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Title: Brushing the surface : the practice and critical reception of watercolour techniques in England, 1850-1880
Author: Mann, Fiona
Awarding Body: Oxford Brookes University
Current Institution: Oxford Brookes University
Date of Award: 2011
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Twentieth-century art historical research has devoted little attention to the study of watercolour painting techniques and artists' materials. This is especially true of the period following Turner's death, when watercolour is said to have been in decline. Yet the period 1850 to 1880 was a period of intense innovation and experimentation, when watercolour painting finally came to be accepted on an equal footing with its rival, the medium of oil. The expansion of annual exhibitions brought dazzling, highly finished works to the attention of the new middle-class buying public, who eagerly scanned the latest press reviews for news and guidance. For the first time, I combine unpublished material from sources including nineteenth- century colourmen' s archives, conservation records and artists' descendants' collections, with an analysis of contemporary watercolour manuals and art critical writing in the press, to give a picture of the dramatic changes in technique which occurred at this time. Brilliant new pigments and improved artists' papers and brushes flooded onto the market via a growing network of artists' colourmen. Affordable instruction manuals, aimed at the swelling ranks of amateur artists, were published, their successive editions highlighting the changing character of watercolour practice, in particular the growing use of bodycolour, microscopic detail and new tube pigments. Progressive artists such as John Frederick Lewis, Samuel Palmer, Myles Birket Foster, John William North and Edward Bume-Jones, developed revolutionary ways of incorporating the new artists' materials into their watercolours, often to great commercial success. Exhibition reviews by critics in the growing number of journals often commented loudly on the bright colouring, minute detail, texture and opaque effects produced by their use of the latest pigments, papers and brushes. The impact made on watercolour painting by improved artists' materials was far- reaching, bringing power and status to a medium which had previously been considered an inferior artform.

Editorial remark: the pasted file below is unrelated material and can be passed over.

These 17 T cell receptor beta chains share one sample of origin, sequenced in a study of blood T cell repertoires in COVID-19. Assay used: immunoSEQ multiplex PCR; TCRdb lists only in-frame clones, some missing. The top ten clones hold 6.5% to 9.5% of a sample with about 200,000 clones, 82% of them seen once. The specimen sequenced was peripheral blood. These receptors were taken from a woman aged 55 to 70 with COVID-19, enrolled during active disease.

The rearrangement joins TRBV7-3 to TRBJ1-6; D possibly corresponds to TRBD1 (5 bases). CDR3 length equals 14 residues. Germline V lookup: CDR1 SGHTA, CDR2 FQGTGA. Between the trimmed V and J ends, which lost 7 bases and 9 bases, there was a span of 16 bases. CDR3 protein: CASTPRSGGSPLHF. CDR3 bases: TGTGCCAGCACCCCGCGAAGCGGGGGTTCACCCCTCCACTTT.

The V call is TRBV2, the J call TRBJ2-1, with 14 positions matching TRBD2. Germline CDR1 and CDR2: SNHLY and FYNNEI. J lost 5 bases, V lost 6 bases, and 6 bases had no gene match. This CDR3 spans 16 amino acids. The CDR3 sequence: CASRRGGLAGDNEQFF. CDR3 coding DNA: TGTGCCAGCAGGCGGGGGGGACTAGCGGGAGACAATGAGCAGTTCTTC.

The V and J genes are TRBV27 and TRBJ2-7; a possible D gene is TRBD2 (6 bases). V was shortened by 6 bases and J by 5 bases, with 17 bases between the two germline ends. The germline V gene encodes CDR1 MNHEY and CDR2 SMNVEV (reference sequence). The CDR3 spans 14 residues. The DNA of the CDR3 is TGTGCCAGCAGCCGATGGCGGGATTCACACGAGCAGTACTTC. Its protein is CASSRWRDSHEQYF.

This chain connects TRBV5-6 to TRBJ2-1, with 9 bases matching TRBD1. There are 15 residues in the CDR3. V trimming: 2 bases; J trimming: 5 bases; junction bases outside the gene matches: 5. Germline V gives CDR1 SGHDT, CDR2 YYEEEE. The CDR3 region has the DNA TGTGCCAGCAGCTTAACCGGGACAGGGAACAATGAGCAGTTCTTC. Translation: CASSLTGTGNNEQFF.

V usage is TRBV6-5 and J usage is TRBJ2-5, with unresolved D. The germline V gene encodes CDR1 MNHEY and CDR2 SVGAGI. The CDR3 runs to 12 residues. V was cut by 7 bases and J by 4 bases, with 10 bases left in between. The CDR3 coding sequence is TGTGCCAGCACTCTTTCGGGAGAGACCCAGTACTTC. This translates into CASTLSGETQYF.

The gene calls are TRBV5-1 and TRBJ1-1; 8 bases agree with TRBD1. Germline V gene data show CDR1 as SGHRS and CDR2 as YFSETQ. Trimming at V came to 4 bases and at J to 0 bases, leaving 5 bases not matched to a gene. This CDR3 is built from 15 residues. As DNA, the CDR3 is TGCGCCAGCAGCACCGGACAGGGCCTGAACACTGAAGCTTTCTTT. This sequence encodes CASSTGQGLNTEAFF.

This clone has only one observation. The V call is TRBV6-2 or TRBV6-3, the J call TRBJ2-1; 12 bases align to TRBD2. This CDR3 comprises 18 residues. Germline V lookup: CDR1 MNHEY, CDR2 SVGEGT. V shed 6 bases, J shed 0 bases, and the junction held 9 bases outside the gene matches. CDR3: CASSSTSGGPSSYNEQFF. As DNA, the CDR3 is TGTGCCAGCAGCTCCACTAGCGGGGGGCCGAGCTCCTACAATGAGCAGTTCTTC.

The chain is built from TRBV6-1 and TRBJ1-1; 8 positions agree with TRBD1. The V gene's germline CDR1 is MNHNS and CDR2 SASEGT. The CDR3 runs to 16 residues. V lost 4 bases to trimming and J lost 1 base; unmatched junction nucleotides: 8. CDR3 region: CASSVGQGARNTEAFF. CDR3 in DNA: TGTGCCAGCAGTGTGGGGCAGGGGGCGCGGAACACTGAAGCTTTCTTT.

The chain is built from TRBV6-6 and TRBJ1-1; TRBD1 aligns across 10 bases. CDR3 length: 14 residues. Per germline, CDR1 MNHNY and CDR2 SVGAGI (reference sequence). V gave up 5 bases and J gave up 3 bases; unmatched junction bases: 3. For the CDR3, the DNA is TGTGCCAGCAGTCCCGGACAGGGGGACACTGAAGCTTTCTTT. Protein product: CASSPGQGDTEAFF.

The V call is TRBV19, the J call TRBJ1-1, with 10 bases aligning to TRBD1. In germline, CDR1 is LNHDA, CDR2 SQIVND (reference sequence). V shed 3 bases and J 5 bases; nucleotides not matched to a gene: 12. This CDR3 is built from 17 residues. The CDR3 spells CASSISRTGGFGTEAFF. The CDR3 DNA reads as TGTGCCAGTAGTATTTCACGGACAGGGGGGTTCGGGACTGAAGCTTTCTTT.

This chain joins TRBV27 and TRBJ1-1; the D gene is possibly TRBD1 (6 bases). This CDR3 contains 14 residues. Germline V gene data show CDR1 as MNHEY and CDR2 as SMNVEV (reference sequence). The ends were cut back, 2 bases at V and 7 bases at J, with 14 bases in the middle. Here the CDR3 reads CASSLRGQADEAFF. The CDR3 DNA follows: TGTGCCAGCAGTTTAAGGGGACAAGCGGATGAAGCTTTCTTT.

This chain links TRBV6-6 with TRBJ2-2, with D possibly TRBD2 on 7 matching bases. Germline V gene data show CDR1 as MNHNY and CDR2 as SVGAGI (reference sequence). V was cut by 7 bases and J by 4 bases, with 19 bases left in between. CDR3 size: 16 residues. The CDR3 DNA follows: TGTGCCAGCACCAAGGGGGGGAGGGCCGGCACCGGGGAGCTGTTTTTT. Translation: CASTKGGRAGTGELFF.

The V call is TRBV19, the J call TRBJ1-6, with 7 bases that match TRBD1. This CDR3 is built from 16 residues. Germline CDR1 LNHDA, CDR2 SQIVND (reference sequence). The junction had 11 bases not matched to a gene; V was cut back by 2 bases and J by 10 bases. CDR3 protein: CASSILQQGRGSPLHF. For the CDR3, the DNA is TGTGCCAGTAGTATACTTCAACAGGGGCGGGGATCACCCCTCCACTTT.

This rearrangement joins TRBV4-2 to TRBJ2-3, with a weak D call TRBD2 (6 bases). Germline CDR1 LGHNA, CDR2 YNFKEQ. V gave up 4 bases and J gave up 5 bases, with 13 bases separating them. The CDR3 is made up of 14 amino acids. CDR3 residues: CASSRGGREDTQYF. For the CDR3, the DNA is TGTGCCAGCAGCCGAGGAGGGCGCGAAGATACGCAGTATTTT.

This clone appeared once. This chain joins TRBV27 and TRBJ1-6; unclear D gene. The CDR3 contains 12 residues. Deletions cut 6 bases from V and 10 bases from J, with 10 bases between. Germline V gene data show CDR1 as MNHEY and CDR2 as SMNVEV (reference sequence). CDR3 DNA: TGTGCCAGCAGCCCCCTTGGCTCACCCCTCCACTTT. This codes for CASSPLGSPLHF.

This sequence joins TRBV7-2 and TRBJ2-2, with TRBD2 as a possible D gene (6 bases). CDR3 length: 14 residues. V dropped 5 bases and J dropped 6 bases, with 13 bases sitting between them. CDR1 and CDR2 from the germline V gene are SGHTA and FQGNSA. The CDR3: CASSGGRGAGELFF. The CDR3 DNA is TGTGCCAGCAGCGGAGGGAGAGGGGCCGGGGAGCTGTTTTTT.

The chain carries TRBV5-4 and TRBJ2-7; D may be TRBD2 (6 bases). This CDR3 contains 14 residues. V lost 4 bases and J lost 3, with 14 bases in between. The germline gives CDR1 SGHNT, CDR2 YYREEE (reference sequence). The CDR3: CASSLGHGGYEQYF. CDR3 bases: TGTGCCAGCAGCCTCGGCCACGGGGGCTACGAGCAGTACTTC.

Supervisor: Not available Sponsor: Not available
Qualification Name: Thesis (Ph.D.) Qualification Level: Doctoral
EThOS ID:  DOI: Not available